CAIRO, N.Y. -- Parents and teachers say hour-long or longer bus rides and the over-crowding of an elementary school are just a few of their issues with a re-alignment plan in Cairo-Durham passed by last year's Board of Education, which splits grades K through 5th into two buildings.
After a heated board meeting Tuesday night over the changes that will begin on the first day of school, today reporter Taryn Kane sat down with both the superintendent and a parent to get an in-depth look at both sides.
Parents say they know bus rides will naturally be longer because it's a rural district, but they say the plan to bus students in grades K-2 to Durham and students in grades 3-5 to Cairo, despite where they live, makes no sense.
"I don't believe that splitting up the grades is the right choice," says Samuel Mozzillo, a parent of a child in first and third grade. "Most kids will be fine with an hour long bus ride, but it's the uneasiness in the district, it's the fact that nothing is being set in stone."
"I understand from our computer software which is extremely accurate, we've done dry runs, we've been out, we've tested and it's an hour or less," says Superintendent Mary Fassett.
Fassett says merging the two schools into one could be an option to entertain, but she must follow the direction of the board of education.
"If they would like to change their mind at a future time, based on new information, you will see me very enthusiastically march in that direction."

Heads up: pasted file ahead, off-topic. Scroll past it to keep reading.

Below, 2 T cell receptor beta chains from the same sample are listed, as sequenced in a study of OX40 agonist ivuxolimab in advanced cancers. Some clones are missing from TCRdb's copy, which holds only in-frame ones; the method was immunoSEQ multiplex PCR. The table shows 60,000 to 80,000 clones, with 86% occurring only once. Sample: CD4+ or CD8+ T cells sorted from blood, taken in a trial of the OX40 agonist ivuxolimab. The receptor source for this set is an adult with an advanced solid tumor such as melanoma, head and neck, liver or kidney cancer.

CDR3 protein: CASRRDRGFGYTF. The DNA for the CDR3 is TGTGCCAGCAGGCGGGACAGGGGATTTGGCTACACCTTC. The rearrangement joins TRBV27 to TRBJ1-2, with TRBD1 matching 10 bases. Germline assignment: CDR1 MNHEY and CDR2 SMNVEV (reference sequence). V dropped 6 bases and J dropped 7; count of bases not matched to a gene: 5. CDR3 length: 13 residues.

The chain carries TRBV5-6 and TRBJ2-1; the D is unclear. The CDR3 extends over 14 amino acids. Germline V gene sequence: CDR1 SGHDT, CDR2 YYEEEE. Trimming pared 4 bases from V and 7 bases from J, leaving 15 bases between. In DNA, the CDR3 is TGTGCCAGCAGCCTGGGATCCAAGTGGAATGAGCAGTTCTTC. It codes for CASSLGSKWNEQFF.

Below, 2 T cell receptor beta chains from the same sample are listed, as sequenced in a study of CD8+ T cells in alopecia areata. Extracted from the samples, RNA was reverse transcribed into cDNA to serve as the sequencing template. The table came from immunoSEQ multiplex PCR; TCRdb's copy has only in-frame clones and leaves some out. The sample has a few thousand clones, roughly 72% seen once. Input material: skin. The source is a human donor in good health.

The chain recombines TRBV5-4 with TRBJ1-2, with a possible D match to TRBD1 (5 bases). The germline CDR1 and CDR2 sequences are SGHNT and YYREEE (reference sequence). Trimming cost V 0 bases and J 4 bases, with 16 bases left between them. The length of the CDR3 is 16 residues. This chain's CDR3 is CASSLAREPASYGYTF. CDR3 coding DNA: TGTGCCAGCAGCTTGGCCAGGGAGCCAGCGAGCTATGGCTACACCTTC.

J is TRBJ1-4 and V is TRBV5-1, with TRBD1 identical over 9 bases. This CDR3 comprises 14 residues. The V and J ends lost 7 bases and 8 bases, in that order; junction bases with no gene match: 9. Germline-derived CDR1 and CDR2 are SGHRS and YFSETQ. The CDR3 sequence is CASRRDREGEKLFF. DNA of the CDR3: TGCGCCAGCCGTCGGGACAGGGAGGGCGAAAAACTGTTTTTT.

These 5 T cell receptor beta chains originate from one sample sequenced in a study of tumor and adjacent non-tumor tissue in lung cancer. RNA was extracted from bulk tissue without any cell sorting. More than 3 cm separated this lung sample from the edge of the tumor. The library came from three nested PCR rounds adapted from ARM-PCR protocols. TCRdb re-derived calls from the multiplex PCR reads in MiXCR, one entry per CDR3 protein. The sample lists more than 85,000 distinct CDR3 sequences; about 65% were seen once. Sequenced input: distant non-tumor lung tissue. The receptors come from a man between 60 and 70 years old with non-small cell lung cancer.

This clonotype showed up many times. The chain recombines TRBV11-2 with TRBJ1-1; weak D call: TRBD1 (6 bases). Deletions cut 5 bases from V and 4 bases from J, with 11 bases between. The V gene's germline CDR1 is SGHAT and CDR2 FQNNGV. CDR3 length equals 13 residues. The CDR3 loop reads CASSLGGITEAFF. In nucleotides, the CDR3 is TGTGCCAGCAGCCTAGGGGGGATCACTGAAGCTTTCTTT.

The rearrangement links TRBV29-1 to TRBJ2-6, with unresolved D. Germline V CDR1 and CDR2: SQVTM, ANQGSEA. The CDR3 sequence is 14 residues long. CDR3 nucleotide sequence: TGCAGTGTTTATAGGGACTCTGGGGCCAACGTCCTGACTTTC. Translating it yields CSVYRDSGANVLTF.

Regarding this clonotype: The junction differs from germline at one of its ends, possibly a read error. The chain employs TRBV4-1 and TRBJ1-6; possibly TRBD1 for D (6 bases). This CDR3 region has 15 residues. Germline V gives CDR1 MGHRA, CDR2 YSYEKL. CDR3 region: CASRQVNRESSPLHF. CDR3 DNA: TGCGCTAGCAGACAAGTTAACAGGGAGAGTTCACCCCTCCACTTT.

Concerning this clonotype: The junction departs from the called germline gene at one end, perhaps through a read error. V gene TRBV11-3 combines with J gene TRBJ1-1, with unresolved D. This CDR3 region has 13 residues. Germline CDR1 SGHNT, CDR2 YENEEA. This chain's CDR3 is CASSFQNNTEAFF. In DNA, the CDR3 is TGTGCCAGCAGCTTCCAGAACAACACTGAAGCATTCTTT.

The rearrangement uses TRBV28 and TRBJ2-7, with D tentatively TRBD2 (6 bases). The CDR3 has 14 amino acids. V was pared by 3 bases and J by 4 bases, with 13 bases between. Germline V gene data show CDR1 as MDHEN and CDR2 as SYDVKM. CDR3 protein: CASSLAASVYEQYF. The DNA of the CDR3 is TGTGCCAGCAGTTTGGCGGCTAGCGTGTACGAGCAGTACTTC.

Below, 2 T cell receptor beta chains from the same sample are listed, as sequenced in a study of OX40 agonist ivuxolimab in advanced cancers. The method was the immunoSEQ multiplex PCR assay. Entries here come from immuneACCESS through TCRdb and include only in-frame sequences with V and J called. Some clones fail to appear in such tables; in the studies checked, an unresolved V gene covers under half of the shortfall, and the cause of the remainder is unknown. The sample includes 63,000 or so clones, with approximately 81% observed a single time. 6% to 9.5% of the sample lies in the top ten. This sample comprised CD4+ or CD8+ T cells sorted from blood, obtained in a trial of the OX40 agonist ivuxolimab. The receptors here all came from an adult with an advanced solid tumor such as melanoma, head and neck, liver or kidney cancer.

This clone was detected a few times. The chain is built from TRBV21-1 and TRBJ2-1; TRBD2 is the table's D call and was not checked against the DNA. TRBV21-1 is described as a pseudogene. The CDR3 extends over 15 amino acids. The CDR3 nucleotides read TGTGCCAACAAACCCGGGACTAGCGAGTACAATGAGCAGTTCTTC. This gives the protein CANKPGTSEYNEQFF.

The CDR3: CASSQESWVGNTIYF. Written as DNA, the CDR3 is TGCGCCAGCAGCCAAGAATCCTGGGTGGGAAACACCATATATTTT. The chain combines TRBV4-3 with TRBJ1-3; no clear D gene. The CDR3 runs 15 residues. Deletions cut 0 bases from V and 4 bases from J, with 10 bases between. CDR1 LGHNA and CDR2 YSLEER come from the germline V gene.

But parents in the district say their concerns go way beyond bus rides.One parent emailed pictures to NEWS10 of what they call the poor conditions of Durham Elementary School.
"Those holes have been buried under file cabinets until we started doing this move this year and actually my guys are patching those holes as we speak," says Kevin Lawton, the district's facilities director.
With the first day of school just two weeks away, Mozzillo knows little can be done right now, but says the state of the district must change.
"I don't see our district moving forward where we need to be," he says.
"Everybody has the same concern, it's the children," says Fassett. "We want to make sure our children are safe and that they are well-educated."
Fassett says they will be conducting a study this year to evaluate if it will be a financially sound decision to close Durham Elementary School next year.
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